Can Draghi afford to rock the boat today given what’s happened in Italy and what’s going on with the banks? The case for the ECB leaving policy unchanged centers around politics.
ECB officials will decide the fate of their €1.7T bond-buying program that expires in March in a few hours. With investors expecting at least a six-month extension, any move to scale back the program could cause large selling in the Euro debt market and certainly spill over into the U.S treasury market.
Ahead of the ECB announcement (07:45 EST) and Draghi’s press conference (08:30 EST) the single currency is trading atop of its three-week high (€1.8000). With investors currently very short the currency pair, there is an outside risk possibility that the EUR has the stamina to trade a tad higher, mostly on profit taking, towards the psychological €1.0850-65 level where the market is expecting a new wave of fresh EUR sellers to appear again.
There is a range of possible ways in which the ECB’s bond-buying program can change beyond March, which could be interpreted initially as been somewhat hawkish by investors – this market is not positioned for any hints of tapering. Investors need to listen carefully to Draghi’s press conference, Euro policy makers are expected to cushion any “hawkish” elements of its decision with dovish language and vice versa, which may mute the impact on the EUR.
1. Stock indices print record highs
Global equities are holding onto their recent gains overnight, supported by the possibility for more stimuli from the ECB and a firmer trend on Wall Street – on Wednesday, both the S&P 500 and Dow Jones Industrial Average closed at new record highs.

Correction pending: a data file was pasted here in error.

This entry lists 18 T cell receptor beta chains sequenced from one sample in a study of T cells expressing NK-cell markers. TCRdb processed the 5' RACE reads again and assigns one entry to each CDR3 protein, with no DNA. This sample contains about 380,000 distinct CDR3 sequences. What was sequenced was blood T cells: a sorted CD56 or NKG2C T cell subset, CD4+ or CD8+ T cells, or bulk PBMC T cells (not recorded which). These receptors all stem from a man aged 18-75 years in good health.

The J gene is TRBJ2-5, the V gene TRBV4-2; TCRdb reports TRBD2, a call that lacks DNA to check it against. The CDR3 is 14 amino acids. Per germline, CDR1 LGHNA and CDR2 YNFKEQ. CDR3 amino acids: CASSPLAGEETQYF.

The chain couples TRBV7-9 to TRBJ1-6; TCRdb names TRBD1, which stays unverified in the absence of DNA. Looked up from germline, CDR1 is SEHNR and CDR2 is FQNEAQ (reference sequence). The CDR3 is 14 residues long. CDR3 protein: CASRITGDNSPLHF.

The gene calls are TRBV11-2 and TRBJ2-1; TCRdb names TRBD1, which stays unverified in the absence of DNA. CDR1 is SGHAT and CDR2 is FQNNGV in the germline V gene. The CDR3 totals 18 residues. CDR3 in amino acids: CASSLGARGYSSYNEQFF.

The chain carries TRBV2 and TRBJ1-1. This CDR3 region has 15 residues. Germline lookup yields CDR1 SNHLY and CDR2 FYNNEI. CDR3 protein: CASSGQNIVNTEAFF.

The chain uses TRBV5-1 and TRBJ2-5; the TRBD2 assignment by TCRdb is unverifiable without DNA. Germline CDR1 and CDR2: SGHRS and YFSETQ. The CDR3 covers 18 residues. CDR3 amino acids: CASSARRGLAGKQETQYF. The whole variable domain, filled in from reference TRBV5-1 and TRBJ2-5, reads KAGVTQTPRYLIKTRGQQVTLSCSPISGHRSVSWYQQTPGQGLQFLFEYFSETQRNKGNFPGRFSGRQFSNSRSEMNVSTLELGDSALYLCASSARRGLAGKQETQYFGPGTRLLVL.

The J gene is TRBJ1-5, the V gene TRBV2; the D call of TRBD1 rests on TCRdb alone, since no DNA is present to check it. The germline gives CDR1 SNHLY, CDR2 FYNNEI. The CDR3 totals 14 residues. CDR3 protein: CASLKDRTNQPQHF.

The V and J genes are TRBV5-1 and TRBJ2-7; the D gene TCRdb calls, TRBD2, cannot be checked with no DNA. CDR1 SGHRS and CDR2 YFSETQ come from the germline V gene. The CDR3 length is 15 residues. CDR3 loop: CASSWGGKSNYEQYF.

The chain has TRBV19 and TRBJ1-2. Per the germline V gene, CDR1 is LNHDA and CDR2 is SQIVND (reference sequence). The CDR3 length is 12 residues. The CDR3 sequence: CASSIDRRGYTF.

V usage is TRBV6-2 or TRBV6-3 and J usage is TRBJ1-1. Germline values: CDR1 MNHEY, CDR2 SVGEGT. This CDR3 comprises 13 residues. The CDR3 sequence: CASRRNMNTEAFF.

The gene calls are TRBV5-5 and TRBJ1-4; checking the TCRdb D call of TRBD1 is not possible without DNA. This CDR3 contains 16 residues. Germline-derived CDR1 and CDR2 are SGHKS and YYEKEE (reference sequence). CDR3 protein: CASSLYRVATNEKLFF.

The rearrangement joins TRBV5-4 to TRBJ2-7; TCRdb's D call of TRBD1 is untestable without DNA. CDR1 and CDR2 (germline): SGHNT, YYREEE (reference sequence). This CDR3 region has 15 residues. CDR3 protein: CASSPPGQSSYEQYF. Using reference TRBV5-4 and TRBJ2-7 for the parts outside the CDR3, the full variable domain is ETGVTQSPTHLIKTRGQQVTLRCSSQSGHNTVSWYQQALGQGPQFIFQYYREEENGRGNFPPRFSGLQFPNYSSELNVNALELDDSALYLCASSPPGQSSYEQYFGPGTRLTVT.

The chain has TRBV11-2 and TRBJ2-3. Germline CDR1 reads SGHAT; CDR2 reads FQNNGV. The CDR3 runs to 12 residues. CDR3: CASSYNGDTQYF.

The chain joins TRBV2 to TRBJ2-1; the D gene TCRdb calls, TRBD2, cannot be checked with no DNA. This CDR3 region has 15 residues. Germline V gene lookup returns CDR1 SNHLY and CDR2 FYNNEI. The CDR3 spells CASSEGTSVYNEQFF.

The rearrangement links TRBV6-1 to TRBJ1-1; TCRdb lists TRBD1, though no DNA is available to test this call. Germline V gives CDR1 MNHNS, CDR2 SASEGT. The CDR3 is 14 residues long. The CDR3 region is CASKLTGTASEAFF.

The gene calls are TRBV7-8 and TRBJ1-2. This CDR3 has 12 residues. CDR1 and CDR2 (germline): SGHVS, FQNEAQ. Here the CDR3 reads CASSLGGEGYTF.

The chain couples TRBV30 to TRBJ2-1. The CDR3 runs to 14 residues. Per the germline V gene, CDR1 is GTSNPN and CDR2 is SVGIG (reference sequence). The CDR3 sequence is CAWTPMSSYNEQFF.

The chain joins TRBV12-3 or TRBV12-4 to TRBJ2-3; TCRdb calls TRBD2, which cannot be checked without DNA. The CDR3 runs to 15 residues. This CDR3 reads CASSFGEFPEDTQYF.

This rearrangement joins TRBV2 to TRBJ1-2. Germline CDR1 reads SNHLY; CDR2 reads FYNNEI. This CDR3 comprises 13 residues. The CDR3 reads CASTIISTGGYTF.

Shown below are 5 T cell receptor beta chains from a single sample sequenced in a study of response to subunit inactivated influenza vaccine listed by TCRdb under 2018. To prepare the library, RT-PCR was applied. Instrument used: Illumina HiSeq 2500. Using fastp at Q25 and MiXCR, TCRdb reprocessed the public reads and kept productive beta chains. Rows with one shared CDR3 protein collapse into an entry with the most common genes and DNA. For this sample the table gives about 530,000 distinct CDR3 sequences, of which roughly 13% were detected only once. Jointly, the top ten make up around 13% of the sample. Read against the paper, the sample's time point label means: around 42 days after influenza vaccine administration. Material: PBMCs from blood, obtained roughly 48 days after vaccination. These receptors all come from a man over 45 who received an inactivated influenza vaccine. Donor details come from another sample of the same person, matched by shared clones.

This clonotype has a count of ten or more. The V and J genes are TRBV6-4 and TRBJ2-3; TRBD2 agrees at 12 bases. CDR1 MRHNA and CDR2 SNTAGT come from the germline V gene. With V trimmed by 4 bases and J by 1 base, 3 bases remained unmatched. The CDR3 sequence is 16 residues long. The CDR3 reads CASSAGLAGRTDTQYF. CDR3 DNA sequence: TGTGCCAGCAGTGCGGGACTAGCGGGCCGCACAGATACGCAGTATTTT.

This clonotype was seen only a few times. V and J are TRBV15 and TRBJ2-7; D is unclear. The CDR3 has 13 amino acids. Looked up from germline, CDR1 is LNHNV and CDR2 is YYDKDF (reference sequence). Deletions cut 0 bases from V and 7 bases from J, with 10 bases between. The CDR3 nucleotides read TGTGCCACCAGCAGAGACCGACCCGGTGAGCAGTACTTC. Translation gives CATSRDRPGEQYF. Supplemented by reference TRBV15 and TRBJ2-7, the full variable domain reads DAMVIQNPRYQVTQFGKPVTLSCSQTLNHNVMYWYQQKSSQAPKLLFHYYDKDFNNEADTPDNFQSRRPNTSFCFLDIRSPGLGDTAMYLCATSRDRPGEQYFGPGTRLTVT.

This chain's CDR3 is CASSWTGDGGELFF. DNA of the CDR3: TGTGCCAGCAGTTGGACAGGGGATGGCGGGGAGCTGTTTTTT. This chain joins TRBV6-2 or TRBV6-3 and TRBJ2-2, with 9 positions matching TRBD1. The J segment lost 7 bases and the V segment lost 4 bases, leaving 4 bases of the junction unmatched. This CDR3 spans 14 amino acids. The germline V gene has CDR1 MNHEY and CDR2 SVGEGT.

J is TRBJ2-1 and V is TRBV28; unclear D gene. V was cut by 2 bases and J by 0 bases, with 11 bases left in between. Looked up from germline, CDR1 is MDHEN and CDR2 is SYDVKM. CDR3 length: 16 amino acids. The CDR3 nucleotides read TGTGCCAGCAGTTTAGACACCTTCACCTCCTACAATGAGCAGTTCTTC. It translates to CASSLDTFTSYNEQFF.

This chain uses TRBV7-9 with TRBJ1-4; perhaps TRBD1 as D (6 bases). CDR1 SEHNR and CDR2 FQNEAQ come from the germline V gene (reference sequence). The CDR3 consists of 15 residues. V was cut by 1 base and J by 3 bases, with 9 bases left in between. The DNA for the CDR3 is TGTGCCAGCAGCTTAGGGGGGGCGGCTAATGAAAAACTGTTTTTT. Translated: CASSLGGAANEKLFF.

In Asia, risk appetite found further support when China reported upbeat trade figures with exports and imports both beating forecasts.
The resource-heavy Aussie ASX rallied +1.2%, as did MSCI’s broadest index of Asia-Pacific shares ex-Japan. Korea’s Kospi supported by electronics jumped +2%. Japan’s Nikkei has added + 1.45% despite a stronger yen, and a disappointing downward revision to its Q3 growth.
In Europe, equity indices are currently trading mixed across after opening sharply higher. Financials are weighing on the Stoxx 600, while commodity and mining stocks are underperforming and pressuring the FTSE 100.
U.S futures are set to open little changed.
Indices: Stoxx50 +0.3% at 3,148, FTSE -0.1% at 6,898, DAX +0.3% at 11,016, CAC-40 +0.1% at 4,698, IBEX-35 +0.6% at 9,015, FTSE MIB +0.3% at 18,192, SMI -0.2% at 7,914, S&P 500 Futures flat
2. Crude prices steady, commodities mixed
Oil prices are consolidating after slipping this week on doubts that production cuts promised by OPEC and Russia would not be deep enough to end a supply overhang.
Brent futures are trading up +18c at +$53.22, while WTI light crude has added +17c to stand at +$49.95.
Data this week showing record high production in the producer group will continue to support dealer doubts until proven wrong.